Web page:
Caregiver Blog: Goal Setting with Patients is Highly Beneficial

Article Categories: Caregiver Corner & Caregiver Tips and Tricks

It's important to set your own goals and work hard to achieve them. – Yuichiro Miura

This quote by celebrated alpinist Yuichiro Miura is especially meaningful when applied to patient care. Many patients know the basics of becoming healthier: eat right, sleep well, exercise every day, and stop unhealthy habits like smoking and drinking too much alcohol. But they find themselves unable to do so in the long run because of poor goal-setting and action-planning habits.

Patients want to get better, but complying to orders for lifestyle changes has many barriers, so it’s important to tackle these obstacles right from the start—by setting good goals.

For example, in preparing nutritious meals, the family caring for a patient may run into several difficulties including a lack of culinary skills or the time to shop for and prepare fresh, vegetable-based meals. Finances can be a problem, too, because eating healthier may be more expensive. If the family shares and enjoys a culture where high-fat foods are meal mainstays, it will be difficult for a patient to comply with a low-fat diet up against temptation and lifelong habits.

As a caregiver, how can you help patients in this regard? The key is goal setting coupled with solid determination and a strong commitment from the patient. Just as the quote says, the goal and (most of the) hard work should come from the patient, since they are most likely to stick to a plan they chose for themselves. A caregiver's role is to guide the patient, motivate them, and cheer them on as they take the journey to achieving those goals.

If you think goal setting will benefit your patient, here are some helpful tips you can follow to get them started:

Collaborate with your supervisor or nurse regarding goals that can be set with the patient. The reason for this strategy is not to dictate what a patient should aim for but to have ideas that will be highly beneficial to them. There will be times they are clueless on how to start, and you as their caregiver are the one to encourage them on. Help them think of goals using the following prompts:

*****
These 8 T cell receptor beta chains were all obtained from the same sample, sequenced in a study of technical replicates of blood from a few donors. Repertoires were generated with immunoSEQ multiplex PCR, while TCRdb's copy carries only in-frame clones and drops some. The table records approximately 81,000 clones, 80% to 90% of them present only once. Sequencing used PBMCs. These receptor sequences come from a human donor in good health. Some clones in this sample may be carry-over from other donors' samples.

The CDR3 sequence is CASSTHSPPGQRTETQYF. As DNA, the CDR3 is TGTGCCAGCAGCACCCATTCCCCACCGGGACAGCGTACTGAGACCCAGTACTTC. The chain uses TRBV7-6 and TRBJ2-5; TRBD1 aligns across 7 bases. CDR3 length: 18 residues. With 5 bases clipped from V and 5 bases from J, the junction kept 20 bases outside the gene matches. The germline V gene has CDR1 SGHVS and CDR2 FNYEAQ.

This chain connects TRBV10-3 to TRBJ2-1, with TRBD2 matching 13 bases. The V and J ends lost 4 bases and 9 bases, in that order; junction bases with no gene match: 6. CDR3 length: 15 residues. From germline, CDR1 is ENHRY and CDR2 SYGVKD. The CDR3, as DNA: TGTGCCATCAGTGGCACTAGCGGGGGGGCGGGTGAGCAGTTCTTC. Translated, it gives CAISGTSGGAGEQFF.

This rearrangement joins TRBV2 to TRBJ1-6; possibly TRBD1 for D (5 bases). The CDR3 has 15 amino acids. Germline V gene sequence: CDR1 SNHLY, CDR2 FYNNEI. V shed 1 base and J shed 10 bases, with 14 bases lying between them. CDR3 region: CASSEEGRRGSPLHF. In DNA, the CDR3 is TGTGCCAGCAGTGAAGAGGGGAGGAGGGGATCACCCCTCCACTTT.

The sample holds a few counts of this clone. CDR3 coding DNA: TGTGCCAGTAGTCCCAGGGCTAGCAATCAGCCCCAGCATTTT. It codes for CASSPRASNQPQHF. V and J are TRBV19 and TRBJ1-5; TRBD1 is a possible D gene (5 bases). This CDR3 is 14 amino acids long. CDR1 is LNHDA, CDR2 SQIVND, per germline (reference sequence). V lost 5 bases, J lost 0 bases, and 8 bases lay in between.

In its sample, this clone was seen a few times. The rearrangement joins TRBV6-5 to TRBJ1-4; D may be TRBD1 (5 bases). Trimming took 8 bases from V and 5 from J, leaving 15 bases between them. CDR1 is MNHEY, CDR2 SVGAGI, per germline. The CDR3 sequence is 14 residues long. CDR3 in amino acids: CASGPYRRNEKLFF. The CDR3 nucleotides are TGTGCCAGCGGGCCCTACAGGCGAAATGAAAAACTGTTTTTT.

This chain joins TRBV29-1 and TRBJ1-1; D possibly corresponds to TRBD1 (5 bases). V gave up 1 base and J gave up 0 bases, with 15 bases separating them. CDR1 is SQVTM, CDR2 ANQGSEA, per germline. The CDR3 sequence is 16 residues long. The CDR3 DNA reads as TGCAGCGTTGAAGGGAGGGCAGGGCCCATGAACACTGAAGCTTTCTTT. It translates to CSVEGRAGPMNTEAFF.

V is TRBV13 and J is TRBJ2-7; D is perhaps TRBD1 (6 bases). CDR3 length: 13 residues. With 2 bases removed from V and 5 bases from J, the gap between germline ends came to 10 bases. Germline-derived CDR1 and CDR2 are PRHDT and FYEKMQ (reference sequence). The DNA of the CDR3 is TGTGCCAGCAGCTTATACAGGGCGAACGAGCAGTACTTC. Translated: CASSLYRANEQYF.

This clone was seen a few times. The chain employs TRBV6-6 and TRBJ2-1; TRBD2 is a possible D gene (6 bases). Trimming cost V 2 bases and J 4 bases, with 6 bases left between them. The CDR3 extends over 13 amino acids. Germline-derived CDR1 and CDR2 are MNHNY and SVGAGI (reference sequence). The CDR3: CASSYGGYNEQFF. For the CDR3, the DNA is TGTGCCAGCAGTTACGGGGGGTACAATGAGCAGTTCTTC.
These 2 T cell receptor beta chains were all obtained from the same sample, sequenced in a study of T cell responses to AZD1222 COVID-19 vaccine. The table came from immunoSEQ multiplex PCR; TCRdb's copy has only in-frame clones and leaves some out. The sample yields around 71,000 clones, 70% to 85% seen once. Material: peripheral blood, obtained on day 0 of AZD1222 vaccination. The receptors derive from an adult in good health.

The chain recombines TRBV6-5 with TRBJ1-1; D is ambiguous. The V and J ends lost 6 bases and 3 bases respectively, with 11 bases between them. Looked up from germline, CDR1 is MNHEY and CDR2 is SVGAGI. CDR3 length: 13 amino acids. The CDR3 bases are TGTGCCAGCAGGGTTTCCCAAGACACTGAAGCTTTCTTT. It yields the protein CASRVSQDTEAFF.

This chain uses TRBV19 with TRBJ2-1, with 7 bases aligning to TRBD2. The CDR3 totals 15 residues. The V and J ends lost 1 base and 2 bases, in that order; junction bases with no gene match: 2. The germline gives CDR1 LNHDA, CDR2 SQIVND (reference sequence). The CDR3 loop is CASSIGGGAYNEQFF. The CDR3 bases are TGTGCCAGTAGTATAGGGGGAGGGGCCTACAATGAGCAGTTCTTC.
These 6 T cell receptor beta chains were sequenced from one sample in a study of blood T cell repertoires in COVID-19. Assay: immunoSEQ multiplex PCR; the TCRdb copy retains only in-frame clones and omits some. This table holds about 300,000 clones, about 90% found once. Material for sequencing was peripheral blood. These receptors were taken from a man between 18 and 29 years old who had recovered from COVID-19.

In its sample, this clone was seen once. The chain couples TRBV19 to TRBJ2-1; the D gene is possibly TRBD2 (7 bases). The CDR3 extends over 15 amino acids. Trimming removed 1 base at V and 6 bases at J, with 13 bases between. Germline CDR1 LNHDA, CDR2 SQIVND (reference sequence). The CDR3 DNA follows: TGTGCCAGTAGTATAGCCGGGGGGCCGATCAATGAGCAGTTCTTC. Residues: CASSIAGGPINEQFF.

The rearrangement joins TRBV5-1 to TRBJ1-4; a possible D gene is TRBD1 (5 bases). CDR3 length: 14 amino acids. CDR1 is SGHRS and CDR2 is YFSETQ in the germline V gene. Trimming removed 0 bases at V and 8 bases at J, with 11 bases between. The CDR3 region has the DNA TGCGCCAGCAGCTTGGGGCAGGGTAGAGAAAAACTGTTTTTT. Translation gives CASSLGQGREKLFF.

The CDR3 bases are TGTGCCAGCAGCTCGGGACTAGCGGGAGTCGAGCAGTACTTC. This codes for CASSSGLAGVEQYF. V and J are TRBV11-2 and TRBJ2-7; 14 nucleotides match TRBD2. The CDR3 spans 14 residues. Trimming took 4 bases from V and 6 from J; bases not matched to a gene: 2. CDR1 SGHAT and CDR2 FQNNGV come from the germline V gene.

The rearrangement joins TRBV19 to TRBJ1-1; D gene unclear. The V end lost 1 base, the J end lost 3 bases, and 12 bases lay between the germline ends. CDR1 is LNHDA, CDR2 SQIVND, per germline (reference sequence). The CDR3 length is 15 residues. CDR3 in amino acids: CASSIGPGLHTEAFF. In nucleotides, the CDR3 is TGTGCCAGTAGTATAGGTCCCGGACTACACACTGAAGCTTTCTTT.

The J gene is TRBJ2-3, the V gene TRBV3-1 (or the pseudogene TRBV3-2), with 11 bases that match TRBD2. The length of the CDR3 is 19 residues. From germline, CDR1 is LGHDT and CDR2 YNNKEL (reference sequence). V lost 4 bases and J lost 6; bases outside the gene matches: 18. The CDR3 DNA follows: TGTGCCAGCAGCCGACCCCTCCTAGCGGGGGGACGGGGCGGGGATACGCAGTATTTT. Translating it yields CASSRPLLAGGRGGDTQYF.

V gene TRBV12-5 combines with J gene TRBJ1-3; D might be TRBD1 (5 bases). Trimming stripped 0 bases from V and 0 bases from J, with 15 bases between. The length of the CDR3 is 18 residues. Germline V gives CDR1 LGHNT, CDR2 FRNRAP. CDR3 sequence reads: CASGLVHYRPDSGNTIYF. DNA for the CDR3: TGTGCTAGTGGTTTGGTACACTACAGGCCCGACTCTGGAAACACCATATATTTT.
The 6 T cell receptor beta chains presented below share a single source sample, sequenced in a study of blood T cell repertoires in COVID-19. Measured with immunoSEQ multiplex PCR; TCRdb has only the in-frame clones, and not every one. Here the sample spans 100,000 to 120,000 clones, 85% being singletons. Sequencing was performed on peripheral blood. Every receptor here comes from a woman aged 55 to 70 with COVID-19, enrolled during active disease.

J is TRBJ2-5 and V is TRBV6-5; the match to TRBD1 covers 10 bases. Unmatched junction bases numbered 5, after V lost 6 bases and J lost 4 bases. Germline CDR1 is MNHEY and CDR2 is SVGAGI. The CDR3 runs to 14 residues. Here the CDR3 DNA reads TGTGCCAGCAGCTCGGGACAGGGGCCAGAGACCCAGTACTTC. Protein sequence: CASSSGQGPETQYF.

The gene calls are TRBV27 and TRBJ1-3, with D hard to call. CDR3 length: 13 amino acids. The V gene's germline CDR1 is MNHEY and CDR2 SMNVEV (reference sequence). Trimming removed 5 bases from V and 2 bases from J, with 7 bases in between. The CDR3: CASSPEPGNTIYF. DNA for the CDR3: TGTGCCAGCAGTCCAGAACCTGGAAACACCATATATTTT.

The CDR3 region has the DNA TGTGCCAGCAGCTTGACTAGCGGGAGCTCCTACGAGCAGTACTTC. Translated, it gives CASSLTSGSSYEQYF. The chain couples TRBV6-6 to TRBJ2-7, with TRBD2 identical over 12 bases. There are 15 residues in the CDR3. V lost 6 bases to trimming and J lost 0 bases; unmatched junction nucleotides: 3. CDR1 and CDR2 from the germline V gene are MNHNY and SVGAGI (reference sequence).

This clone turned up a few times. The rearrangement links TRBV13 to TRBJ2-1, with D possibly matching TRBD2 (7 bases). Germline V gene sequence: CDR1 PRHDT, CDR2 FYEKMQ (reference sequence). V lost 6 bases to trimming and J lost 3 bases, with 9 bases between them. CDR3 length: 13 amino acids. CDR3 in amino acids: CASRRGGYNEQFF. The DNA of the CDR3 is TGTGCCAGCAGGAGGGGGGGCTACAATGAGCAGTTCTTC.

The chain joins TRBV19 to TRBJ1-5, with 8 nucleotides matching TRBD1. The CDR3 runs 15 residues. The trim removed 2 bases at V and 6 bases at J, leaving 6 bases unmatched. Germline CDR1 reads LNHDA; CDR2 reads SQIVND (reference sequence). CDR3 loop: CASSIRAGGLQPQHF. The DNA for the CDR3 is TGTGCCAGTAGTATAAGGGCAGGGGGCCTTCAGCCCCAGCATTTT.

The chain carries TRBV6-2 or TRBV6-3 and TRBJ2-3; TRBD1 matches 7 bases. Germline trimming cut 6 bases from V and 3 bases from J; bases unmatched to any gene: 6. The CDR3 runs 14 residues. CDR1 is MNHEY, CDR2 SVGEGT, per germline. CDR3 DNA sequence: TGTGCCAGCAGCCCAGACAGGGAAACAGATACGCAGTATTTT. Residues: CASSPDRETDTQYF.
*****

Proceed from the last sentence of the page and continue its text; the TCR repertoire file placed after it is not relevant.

• Is there something you want to do differently that will help you get better?
• What would you like to do for your health that you haven’t done or been able to do yet?

Put the patient's goals in writing. Writing down goals makes a patient's plans feel official because you acted as a guide and witness. You can also jot down their progress on the same sheet as they carry out their plan.

Come up with SMART goals: Specific, Measurable, Appropriate, Realistic and Time-Based. Let’s stick with the example of eating more nutritious foods. How can you set SMART goals with a patient looking to improve their diet?

• Specific goals detail what a patient wants to happen. So, instead of "eat nutritious food," try, "include more fruits and vegetables and less red meat in my diet."
• A measurable goal describes how often or how much an action is needed. For our example, it could be, “filling half the plate with fruits and vegetables.”
• Goals should also be appropriate, meaning they should have positive effects for a patient given their health condition.
• Realistic goals describe goals a patient feels confident about and is likely to achieve.
• Time-based goals have a duration or time frame to carry out the plans. In this case, "every meal" would be the set time.

Break down goals into several objectives. Objectives are more specific than larger goals. In this case, an objective could be creating sample menus that include vegetable dishes and fruit platters.

Talk with the patient regarding possible barriers. Discuss how you can help them overcome those stumbling blocks to achieving their goals.

Celebrate small successes with every milestone reached. Make every completed step a reason to recognize efforts so it encourages the patient to continue the challenge and repeat positive behavior.

When you help patients set and achieve goals, many wonderful things happen, and the patient is better off than before. If you haven't tried goal setting with a patient yet, it's time you do. Then expect to see positive results!


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